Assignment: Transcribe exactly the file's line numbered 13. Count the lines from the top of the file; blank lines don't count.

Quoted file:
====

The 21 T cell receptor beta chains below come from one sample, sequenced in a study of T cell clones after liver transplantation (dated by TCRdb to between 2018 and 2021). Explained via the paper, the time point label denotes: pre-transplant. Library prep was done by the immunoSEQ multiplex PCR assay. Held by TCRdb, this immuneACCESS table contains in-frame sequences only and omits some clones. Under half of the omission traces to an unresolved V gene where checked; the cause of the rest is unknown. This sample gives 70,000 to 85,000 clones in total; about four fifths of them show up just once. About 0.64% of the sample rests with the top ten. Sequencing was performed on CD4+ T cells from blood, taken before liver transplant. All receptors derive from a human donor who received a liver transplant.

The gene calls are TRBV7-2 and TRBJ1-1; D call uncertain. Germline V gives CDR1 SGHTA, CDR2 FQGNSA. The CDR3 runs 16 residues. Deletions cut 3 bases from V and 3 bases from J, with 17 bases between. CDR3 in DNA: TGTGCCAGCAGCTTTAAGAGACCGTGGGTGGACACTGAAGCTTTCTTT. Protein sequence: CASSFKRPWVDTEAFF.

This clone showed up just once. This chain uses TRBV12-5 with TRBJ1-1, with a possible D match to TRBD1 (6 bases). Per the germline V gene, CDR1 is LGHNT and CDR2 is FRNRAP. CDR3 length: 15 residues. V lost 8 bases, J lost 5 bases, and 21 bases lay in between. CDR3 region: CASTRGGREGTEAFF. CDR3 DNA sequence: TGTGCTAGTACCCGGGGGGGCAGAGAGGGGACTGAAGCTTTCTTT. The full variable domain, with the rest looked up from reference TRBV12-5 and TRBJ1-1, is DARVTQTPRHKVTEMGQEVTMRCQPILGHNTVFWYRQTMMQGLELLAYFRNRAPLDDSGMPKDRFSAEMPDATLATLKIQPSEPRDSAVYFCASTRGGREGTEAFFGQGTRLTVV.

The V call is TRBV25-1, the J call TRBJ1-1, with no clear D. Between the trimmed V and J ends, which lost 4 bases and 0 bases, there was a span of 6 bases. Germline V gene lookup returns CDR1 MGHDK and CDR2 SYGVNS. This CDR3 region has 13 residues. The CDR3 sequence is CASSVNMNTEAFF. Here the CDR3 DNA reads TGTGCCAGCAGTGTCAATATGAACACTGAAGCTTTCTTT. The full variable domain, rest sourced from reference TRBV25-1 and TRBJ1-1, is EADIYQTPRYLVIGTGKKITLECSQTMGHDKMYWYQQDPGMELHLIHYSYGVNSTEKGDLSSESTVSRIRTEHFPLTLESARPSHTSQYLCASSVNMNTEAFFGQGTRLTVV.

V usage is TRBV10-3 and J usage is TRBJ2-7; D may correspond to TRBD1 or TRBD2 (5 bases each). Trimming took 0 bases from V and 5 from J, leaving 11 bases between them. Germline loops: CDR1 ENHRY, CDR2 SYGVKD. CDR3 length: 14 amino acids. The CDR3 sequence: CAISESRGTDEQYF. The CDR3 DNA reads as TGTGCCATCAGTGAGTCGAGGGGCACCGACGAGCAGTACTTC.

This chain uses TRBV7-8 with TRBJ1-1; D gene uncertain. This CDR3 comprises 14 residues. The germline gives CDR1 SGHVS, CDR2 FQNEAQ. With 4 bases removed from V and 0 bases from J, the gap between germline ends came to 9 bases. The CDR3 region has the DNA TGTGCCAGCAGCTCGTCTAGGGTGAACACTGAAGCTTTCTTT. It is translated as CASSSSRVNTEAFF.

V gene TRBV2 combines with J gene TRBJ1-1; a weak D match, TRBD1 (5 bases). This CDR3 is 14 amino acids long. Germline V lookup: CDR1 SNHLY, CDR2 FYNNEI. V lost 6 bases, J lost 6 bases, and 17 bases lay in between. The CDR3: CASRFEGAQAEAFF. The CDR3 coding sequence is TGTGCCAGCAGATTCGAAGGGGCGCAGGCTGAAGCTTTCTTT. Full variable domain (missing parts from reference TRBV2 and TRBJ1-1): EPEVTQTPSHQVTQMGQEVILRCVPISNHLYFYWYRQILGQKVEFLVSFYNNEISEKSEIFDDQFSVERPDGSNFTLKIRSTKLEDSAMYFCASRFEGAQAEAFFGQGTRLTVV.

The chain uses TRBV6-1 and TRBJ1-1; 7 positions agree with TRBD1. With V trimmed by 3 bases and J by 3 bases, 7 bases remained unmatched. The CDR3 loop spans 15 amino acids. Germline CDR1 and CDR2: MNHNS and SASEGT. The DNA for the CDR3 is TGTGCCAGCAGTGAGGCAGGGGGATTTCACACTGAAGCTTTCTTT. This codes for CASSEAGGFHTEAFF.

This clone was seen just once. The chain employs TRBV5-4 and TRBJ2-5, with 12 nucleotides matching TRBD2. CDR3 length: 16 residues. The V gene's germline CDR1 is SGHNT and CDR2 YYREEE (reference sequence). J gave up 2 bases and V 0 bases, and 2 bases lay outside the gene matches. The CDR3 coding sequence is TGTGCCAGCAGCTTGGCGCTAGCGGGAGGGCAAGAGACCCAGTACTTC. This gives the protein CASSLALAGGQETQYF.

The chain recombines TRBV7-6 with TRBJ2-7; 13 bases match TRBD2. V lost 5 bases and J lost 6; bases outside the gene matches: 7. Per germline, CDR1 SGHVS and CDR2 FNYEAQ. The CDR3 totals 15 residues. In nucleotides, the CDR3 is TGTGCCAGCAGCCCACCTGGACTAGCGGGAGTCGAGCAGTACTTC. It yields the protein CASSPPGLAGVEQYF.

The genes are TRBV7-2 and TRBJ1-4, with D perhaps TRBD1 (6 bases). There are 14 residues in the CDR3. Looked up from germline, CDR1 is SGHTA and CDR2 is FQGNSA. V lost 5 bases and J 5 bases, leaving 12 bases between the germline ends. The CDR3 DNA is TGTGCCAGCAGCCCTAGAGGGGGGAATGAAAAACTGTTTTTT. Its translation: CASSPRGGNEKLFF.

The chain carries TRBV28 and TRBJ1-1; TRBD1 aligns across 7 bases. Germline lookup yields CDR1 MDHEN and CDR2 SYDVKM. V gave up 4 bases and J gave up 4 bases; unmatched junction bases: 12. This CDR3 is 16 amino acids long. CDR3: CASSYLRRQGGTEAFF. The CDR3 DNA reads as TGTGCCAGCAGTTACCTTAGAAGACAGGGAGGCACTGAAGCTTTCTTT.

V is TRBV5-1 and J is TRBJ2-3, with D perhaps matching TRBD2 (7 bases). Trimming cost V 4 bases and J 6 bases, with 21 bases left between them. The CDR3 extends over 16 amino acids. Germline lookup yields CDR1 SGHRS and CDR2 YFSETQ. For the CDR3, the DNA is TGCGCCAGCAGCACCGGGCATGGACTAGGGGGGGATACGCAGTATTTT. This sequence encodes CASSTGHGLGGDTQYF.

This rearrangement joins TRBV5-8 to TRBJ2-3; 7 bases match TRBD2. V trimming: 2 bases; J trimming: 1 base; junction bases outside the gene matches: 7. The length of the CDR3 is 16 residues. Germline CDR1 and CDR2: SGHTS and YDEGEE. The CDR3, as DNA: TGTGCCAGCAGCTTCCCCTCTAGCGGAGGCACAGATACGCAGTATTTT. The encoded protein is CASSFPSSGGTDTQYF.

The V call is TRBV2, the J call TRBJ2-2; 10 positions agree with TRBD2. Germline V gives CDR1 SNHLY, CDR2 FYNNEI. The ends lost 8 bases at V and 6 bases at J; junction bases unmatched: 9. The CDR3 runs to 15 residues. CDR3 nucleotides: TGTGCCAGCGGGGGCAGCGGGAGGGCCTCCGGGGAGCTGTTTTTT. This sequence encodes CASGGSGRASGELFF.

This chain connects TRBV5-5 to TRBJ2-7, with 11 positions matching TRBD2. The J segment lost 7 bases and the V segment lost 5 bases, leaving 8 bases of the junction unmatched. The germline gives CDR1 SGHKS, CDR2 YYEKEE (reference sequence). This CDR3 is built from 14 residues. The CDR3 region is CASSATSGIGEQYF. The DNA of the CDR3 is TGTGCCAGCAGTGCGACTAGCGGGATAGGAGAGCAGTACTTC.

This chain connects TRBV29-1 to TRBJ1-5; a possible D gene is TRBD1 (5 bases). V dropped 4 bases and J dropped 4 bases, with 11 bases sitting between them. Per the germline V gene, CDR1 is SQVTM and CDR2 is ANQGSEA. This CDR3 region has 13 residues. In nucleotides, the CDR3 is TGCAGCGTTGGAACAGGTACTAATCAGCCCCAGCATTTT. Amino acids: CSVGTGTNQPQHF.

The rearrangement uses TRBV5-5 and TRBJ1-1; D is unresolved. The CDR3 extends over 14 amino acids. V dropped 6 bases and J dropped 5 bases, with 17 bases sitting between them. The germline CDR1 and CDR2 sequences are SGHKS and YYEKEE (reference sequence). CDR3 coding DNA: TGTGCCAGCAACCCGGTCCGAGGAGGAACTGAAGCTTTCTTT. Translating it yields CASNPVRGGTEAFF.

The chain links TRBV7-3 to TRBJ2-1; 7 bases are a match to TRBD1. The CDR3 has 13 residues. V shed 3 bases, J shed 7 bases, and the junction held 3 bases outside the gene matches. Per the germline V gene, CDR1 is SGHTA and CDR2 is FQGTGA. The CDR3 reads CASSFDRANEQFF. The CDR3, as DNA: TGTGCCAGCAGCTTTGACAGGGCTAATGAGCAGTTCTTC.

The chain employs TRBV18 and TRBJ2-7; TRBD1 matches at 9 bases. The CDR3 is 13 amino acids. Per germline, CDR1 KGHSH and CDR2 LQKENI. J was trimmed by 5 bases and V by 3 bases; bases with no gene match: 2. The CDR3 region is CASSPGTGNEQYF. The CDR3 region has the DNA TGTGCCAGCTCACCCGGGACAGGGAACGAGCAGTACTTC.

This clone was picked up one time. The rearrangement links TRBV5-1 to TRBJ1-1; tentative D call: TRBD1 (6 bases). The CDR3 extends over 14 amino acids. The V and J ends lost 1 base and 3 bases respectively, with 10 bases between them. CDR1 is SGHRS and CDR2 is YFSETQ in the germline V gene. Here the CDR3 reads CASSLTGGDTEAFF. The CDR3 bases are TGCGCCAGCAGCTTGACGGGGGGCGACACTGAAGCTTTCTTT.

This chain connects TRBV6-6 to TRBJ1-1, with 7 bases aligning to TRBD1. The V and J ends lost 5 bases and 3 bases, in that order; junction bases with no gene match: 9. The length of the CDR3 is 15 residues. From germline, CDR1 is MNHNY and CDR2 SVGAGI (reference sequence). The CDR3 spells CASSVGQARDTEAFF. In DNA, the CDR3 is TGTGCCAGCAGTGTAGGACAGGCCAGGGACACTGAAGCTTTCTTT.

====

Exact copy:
V is TRBV5-1 and J is TRBJ2-3, with D perhaps matching TRBD2 (7 bases). Trimming cost V 4 bases and J 6 bases, with 21 bases left between them. The CDR3 extends over 16 amino acids. Germline lookup yields CDR1 SGHRS and CDR2 YFSETQ. For the CDR3, the DNA is TGCGCCAGCAGCACCGGGCATGGACTAGGGGGGGATACGCAGTATTTT. This sequence encodes CASSTGHGLGGDTQYF.